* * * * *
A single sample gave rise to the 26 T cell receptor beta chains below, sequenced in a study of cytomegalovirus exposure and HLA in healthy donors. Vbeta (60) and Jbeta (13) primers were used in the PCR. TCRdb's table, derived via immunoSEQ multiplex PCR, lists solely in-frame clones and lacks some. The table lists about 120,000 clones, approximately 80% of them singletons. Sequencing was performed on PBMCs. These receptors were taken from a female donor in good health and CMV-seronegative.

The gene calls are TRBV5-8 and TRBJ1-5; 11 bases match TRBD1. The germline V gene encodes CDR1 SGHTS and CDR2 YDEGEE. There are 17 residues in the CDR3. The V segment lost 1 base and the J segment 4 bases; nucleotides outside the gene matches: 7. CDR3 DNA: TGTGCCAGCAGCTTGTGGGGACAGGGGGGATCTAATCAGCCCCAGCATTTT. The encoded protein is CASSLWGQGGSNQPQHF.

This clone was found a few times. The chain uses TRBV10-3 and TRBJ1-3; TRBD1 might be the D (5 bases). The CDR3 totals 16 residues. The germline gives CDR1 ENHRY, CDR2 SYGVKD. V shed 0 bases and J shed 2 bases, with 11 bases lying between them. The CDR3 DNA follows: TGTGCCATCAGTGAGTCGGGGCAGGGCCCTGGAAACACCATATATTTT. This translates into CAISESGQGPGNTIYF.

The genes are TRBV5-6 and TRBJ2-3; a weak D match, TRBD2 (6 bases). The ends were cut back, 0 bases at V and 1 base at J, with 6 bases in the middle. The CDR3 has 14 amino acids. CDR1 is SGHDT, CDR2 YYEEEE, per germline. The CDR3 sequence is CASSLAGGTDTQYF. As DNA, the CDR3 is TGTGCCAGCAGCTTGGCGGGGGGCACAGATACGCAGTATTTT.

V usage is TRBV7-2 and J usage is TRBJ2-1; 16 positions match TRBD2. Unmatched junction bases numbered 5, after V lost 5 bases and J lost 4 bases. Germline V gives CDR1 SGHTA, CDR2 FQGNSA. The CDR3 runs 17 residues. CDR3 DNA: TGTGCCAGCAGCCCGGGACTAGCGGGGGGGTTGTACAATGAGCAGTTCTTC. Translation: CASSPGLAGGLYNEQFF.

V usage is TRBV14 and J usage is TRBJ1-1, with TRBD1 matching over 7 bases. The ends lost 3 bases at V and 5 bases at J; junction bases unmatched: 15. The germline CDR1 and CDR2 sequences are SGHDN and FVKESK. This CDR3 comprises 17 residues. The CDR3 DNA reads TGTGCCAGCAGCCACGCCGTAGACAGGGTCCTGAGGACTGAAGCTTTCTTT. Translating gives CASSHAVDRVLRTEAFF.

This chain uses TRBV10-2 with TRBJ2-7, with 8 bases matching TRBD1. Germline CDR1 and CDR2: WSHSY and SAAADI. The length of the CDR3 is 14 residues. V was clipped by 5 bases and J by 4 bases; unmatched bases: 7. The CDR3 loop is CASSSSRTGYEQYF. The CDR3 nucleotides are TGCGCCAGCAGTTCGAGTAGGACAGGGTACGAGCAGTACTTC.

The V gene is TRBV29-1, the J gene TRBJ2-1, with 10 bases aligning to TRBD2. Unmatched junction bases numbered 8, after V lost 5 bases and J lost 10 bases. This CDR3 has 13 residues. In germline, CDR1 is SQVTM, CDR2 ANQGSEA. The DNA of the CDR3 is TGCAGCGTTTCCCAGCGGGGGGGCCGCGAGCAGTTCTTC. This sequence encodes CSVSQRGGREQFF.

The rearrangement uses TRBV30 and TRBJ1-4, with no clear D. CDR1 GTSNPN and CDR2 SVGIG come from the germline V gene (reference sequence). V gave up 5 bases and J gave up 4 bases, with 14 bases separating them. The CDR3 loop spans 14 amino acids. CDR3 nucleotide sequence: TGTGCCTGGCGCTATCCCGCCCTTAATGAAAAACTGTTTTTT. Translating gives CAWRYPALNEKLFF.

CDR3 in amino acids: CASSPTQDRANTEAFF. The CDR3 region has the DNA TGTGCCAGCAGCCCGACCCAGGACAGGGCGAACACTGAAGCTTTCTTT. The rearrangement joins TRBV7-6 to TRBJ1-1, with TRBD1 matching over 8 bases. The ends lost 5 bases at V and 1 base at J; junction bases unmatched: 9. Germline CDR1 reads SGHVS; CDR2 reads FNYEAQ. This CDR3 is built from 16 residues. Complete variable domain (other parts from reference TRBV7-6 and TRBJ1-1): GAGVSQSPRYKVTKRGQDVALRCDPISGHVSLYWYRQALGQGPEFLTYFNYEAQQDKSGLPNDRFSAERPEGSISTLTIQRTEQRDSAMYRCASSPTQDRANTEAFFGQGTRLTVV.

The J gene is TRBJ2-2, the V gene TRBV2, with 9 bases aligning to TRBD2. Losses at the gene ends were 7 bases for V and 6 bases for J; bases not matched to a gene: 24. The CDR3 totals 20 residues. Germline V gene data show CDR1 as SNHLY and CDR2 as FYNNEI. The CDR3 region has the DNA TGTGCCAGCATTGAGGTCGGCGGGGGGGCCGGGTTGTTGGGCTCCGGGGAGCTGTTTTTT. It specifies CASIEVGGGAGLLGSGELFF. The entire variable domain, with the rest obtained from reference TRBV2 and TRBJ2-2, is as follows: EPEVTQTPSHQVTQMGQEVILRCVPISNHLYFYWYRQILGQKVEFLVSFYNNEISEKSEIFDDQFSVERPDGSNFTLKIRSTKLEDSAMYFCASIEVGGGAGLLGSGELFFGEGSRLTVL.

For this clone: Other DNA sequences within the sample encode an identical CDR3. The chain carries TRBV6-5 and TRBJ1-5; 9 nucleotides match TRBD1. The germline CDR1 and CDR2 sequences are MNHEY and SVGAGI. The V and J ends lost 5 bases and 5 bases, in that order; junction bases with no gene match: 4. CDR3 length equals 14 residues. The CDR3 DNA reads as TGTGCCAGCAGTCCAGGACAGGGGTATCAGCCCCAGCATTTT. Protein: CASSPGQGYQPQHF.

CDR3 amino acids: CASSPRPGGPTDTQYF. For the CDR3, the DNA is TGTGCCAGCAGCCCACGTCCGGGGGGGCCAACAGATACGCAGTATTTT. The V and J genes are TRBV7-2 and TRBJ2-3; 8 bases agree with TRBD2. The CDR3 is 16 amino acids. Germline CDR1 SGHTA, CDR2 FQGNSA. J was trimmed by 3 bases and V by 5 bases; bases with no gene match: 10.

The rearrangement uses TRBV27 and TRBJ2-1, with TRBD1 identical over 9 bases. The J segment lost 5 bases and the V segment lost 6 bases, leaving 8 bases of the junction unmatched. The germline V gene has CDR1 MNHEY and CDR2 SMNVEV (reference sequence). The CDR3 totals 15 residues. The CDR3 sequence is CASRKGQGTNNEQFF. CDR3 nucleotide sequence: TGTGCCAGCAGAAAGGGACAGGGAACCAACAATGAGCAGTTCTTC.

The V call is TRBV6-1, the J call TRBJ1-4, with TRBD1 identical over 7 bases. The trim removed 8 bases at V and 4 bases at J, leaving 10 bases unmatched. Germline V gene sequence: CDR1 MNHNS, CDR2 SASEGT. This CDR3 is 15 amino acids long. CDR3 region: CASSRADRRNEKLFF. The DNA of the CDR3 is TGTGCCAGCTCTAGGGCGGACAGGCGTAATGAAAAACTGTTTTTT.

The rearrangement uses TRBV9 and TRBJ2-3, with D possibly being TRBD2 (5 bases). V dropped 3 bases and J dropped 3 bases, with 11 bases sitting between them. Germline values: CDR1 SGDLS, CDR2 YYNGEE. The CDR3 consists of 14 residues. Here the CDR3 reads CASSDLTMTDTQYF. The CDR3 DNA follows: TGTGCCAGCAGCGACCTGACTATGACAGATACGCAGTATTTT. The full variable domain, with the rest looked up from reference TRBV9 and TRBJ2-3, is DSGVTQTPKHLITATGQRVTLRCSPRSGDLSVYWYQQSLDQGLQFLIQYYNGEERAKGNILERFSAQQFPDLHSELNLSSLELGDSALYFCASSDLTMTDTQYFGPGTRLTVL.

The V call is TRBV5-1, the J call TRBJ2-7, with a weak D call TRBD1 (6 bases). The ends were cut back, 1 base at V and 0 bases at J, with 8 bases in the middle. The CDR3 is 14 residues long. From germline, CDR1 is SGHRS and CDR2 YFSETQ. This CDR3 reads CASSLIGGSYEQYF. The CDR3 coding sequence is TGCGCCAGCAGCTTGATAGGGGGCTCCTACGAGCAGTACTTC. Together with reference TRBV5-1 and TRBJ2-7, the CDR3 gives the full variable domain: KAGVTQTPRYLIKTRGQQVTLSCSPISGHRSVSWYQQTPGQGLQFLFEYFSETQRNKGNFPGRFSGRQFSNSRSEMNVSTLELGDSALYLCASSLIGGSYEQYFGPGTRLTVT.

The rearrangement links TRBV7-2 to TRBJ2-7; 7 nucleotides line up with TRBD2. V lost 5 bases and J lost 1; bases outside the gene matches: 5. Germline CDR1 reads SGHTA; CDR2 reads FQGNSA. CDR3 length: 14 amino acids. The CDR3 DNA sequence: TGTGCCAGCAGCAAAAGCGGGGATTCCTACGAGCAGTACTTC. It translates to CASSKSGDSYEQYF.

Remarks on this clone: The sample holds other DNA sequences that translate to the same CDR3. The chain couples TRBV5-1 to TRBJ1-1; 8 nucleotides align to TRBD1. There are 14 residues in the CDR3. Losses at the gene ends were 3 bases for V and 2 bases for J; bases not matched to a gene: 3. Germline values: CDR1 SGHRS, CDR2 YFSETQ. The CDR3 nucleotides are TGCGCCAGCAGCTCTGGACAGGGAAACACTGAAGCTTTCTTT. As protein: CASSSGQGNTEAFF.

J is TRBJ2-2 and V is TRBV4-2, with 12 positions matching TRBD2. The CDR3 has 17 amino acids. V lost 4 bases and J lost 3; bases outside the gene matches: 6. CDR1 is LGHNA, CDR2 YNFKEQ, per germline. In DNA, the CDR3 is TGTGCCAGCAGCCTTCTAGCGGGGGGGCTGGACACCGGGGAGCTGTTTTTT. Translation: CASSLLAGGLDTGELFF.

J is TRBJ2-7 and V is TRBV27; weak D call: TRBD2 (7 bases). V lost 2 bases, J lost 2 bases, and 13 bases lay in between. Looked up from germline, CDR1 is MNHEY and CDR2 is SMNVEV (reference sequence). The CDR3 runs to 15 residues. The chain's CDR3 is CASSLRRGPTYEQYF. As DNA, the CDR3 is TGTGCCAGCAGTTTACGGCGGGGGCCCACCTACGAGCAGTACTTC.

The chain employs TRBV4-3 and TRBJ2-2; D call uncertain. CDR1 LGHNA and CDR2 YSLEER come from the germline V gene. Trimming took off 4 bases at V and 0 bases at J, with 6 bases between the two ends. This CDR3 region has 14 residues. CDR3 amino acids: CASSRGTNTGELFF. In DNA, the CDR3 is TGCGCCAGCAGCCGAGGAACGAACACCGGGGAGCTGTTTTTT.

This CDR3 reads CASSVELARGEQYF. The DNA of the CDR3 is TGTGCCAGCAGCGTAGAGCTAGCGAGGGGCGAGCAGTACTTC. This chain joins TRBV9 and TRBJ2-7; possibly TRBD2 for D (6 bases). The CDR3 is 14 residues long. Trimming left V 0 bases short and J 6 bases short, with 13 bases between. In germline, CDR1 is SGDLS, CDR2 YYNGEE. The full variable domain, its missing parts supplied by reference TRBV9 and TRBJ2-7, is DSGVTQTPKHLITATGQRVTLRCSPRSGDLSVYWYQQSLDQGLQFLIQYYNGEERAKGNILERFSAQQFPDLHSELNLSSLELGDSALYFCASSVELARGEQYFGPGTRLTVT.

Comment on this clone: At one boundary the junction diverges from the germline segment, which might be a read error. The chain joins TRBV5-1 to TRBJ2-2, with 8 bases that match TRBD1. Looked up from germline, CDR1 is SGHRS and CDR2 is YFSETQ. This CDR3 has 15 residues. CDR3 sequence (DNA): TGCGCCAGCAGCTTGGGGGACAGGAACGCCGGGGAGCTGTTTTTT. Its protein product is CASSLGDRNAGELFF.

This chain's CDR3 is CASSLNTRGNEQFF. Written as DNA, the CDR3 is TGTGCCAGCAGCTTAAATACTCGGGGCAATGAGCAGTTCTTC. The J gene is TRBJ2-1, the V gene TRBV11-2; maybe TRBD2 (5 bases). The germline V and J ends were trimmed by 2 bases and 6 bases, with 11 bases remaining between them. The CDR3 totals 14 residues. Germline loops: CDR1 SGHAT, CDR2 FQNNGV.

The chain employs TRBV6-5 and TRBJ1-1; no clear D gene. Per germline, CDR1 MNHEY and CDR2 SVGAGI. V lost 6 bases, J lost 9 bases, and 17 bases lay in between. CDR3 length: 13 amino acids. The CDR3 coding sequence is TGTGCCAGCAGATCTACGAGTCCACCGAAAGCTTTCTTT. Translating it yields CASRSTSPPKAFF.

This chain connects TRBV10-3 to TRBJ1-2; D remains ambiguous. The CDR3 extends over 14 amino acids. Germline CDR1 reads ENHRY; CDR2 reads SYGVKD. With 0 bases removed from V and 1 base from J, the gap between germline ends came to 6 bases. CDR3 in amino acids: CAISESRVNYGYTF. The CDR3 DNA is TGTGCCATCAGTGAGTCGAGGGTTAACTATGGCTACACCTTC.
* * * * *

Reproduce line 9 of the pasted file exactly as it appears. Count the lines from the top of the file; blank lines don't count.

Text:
The rearrangement uses TRBV30 and TRBJ1-4, with no clear D. CDR1 GTSNPN and CDR2 SVGIG come from the germline V gene (reference sequence). V gave up 5 bases and J gave up 4 bases, with 14 bases separating them. The CDR3 loop spans 14 amino acids. CDR3 nucleotide sequence: TGTGCCTGGCGCTATCCCGCCCTTAATGAAAAACTGTTTTTT. Translating gives CAWRYPALNEKLFF.